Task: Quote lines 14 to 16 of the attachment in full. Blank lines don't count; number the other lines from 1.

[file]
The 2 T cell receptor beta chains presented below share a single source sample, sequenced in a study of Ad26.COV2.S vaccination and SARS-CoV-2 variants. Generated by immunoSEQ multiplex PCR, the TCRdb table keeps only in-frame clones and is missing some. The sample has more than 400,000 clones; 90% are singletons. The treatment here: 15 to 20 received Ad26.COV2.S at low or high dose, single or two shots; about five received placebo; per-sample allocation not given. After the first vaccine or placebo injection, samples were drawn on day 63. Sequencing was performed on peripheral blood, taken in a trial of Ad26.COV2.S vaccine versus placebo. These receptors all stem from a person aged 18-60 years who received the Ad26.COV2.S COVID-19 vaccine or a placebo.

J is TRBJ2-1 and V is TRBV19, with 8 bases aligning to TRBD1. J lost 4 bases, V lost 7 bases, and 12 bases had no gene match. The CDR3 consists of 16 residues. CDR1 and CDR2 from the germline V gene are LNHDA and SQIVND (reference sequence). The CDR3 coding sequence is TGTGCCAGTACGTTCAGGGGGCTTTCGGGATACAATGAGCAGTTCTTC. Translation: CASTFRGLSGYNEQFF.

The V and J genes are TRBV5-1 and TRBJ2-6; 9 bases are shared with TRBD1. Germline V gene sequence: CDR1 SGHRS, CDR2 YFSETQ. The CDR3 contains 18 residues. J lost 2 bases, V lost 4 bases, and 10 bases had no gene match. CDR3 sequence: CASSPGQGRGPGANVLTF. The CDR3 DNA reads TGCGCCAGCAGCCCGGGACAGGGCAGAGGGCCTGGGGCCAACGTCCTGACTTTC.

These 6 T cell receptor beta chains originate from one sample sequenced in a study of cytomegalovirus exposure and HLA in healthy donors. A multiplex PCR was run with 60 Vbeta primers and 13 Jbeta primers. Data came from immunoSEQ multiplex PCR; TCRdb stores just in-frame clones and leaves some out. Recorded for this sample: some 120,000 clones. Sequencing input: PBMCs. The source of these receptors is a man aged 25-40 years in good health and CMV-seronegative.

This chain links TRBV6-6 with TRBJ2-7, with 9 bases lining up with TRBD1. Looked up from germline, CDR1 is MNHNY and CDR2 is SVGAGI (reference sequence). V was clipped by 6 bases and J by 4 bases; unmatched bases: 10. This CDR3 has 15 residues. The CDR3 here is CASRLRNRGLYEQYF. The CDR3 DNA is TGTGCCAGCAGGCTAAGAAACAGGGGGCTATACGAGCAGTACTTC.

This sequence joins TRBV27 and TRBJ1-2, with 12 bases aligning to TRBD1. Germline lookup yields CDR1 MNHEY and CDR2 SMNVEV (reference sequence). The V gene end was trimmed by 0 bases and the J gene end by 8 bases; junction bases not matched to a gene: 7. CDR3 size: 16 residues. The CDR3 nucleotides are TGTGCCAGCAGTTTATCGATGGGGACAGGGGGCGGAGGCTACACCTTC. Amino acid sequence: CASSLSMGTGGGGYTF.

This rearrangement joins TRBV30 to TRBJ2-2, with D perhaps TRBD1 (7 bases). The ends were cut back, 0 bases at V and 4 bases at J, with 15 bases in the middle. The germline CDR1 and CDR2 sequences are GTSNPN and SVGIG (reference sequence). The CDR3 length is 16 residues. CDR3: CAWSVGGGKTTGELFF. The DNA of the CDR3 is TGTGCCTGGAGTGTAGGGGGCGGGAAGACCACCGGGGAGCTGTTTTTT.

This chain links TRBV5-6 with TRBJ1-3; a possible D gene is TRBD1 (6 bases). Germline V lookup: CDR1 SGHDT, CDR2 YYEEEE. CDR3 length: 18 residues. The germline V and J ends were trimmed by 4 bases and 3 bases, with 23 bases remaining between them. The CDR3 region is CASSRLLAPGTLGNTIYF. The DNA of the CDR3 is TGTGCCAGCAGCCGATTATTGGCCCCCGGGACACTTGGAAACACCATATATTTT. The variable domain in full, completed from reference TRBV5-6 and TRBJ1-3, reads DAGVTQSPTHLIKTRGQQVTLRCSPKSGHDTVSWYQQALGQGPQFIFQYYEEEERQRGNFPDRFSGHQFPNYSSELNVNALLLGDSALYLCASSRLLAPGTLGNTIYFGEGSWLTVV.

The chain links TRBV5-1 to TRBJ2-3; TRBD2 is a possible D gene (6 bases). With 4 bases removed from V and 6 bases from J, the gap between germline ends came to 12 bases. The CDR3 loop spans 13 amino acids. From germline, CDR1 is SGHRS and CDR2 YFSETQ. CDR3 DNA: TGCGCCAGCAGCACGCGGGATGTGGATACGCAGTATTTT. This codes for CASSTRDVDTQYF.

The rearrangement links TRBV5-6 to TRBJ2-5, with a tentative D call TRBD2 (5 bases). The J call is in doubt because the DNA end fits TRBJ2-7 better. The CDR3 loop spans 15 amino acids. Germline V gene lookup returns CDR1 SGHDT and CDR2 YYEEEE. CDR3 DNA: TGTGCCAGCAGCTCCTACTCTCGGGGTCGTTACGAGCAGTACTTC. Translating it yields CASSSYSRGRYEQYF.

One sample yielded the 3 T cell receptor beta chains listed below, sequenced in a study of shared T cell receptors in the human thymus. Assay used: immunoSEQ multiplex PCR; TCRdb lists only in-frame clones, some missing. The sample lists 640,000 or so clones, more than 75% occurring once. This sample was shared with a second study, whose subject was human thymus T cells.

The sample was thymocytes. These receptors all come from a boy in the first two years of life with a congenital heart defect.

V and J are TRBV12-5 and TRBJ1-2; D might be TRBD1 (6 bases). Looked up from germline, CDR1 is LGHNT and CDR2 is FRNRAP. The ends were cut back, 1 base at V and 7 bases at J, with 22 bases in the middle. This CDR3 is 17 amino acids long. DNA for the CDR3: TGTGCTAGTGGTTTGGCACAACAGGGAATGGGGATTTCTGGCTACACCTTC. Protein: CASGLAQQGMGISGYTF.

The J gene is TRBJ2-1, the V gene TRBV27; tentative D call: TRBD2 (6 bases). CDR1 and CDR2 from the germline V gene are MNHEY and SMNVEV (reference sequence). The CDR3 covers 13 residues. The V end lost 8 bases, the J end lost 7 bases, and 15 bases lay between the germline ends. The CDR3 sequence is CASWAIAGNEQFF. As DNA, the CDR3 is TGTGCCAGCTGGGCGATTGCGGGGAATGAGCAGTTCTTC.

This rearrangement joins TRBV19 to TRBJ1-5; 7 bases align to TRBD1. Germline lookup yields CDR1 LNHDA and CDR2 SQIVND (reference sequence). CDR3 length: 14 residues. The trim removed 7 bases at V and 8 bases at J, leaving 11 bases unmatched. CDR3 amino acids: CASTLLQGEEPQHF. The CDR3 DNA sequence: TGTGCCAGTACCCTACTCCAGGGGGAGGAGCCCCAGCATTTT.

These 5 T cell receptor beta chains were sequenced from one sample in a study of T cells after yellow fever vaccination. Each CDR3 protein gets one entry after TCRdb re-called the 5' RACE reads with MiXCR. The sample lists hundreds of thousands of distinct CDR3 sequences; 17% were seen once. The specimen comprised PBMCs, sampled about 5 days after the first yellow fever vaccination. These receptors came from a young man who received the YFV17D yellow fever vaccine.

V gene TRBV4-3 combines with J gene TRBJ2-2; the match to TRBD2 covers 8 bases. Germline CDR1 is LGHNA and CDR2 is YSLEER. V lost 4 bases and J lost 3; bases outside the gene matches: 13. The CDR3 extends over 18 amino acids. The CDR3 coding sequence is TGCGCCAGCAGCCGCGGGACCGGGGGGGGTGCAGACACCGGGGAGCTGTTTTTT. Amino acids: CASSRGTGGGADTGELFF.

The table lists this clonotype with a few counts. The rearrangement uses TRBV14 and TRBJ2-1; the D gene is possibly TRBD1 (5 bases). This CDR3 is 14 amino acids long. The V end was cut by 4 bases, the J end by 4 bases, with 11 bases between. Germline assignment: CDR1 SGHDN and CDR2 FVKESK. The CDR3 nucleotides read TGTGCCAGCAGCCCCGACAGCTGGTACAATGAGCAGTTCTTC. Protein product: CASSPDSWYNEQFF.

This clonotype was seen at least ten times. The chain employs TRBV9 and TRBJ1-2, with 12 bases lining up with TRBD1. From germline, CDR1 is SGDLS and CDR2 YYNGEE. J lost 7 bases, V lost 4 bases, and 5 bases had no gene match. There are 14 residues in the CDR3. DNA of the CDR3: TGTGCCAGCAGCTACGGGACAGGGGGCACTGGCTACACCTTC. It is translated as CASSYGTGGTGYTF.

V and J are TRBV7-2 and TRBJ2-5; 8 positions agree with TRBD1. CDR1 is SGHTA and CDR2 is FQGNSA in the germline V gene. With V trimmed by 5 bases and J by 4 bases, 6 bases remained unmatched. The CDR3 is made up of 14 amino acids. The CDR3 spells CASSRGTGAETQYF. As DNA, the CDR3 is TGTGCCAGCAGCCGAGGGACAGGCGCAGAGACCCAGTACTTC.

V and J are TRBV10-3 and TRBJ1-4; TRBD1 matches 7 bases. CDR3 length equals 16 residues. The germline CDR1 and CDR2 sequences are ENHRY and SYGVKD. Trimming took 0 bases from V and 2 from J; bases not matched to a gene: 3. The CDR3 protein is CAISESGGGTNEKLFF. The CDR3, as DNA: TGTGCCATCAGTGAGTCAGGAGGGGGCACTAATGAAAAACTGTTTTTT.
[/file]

The J gene is TRBJ2-1, the V gene TRBV27; tentative D call: TRBD2 (6 bases). CDR1 and CDR2 from the germline V gene are MNHEY and SMNVEV (reference sequence). The CDR3 covers 13 residues. The V end lost 8 bases, the J end lost 7 bases, and 15 bases lay between the germline ends. The CDR3 sequence is CASWAIAGNEQFF. As DNA, the CDR3 is TGTGCCAGCTGGGCGATTGCGGGGAATGAGCAGTTCTTC.

This rearrangement joins TRBV19 to TRBJ1-5; 7 bases align to TRBD1. Germline lookup yields CDR1 LNHDA and CDR2 SQIVND (reference sequence). CDR3 length: 14 residues. The trim removed 7 bases at V and 8 bases at J, leaving 11 bases unmatched. CDR3 amino acids: CASTLLQGEEPQHF. The CDR3 DNA sequence: TGTGCCAGTACCCTACTCCAGGGGGAGGAGCCCCAGCATTTT.

These 5 T cell receptor beta chains were sequenced from one sample in a study of T cells after yellow fever vaccination. Each CDR3 protein gets one entry after TCRdb re-called the 5' RACE reads with MiXCR. The sample lists hundreds of thousands of distinct CDR3 sequences; 17% were seen once. The specimen comprised PBMCs, sampled about 5 days after the first yellow fever vaccination. These receptors came from a young man who received the YFV17D yellow fever vaccine.